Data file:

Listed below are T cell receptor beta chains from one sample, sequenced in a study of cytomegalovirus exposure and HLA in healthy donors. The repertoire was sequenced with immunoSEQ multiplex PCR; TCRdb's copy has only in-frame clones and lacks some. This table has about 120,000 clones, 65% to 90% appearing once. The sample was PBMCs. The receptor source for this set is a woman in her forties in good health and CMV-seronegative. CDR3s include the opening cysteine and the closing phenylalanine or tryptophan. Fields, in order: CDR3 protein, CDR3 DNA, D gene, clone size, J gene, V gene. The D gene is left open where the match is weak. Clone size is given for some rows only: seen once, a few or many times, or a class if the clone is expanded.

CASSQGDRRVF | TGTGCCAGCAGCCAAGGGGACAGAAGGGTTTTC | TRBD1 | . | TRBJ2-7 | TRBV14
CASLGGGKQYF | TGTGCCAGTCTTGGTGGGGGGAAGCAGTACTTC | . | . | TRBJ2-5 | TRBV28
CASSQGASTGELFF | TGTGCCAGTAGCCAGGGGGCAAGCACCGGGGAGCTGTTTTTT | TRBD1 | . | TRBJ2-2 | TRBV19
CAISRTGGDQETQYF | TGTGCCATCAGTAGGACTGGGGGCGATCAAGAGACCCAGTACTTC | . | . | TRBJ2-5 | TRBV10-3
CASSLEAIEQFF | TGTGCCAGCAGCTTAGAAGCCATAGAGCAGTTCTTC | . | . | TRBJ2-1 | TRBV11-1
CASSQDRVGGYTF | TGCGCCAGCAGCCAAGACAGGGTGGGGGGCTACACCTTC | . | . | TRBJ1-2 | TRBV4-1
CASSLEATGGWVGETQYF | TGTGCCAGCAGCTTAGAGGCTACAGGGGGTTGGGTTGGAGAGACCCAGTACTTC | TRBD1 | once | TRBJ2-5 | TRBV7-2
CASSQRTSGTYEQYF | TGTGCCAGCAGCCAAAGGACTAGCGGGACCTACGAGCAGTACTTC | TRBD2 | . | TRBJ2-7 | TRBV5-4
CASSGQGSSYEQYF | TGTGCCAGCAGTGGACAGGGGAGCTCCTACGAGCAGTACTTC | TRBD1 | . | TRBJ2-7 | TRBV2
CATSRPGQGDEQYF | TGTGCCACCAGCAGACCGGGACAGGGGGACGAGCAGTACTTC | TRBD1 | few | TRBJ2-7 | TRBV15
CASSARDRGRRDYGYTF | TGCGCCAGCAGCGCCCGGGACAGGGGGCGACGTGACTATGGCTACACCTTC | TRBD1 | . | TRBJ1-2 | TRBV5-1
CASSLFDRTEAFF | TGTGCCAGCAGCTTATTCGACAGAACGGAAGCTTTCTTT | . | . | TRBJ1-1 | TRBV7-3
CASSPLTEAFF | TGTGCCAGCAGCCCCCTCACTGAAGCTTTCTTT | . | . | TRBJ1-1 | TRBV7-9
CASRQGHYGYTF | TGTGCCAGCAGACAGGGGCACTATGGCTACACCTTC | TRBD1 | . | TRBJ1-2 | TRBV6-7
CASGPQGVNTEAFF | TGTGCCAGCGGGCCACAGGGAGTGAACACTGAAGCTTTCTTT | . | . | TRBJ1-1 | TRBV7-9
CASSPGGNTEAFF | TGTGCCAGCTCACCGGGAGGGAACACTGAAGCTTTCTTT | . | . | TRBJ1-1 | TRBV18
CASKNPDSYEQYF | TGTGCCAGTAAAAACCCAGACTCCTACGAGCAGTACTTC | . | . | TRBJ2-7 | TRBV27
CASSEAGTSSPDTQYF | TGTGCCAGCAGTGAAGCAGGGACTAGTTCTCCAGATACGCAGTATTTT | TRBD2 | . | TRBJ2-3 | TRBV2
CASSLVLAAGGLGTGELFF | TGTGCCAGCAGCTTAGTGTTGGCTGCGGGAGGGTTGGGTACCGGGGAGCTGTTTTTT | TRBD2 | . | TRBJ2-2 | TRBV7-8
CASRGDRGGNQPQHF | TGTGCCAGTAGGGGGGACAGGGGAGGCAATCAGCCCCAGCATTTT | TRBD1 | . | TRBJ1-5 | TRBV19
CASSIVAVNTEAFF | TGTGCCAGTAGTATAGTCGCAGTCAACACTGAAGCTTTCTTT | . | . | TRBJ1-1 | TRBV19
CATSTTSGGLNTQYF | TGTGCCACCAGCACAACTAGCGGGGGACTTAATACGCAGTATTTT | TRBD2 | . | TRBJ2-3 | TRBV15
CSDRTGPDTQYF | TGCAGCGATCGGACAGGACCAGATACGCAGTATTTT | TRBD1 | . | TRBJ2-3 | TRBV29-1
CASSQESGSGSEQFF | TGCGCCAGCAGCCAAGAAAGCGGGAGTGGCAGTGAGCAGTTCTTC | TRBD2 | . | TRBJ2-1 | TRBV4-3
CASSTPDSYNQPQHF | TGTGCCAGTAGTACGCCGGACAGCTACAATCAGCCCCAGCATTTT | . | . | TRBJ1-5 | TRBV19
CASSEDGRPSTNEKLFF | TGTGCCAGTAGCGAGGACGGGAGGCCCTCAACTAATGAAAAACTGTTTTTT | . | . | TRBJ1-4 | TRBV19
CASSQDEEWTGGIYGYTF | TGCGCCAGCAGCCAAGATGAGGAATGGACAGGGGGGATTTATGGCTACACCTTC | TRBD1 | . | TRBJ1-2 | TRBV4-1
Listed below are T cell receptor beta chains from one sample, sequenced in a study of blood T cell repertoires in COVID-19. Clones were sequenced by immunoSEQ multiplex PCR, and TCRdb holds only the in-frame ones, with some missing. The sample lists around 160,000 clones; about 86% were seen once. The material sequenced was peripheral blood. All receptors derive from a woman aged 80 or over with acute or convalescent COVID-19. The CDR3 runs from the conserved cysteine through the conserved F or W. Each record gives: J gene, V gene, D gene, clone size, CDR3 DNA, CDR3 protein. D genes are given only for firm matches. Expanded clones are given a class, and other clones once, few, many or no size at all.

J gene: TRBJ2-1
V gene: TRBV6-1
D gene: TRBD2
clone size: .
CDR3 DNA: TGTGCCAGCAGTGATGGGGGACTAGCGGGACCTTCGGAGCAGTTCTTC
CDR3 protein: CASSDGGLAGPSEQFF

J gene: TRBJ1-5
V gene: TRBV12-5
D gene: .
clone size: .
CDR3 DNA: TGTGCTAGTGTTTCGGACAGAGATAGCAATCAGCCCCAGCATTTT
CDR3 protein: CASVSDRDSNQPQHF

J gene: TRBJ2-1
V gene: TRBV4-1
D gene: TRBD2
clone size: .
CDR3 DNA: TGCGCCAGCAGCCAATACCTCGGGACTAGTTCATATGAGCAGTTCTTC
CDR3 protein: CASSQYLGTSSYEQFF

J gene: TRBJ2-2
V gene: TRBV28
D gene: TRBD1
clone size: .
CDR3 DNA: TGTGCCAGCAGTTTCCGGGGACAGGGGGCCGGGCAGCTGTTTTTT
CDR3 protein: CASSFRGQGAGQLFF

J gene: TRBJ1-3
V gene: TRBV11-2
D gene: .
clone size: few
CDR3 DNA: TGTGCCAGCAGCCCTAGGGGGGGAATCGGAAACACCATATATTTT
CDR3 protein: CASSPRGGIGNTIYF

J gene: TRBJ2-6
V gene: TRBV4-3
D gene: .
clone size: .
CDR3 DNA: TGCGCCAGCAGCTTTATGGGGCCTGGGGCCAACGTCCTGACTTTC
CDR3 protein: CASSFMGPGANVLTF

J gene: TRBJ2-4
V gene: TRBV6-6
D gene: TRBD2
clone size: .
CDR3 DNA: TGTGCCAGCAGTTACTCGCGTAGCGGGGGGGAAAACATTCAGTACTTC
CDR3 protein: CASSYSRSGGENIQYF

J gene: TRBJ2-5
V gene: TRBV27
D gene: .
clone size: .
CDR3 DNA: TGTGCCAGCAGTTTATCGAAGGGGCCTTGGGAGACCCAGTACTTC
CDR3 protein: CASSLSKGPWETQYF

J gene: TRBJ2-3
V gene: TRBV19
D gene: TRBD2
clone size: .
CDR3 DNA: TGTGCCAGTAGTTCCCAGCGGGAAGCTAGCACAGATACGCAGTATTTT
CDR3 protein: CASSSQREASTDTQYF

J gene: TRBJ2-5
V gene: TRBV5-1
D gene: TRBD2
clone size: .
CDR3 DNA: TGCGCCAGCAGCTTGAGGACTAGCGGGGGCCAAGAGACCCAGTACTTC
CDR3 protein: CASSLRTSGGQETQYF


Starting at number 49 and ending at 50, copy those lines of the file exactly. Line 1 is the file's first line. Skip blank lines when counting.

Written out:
V gene: TRBV28
D gene: TRBD1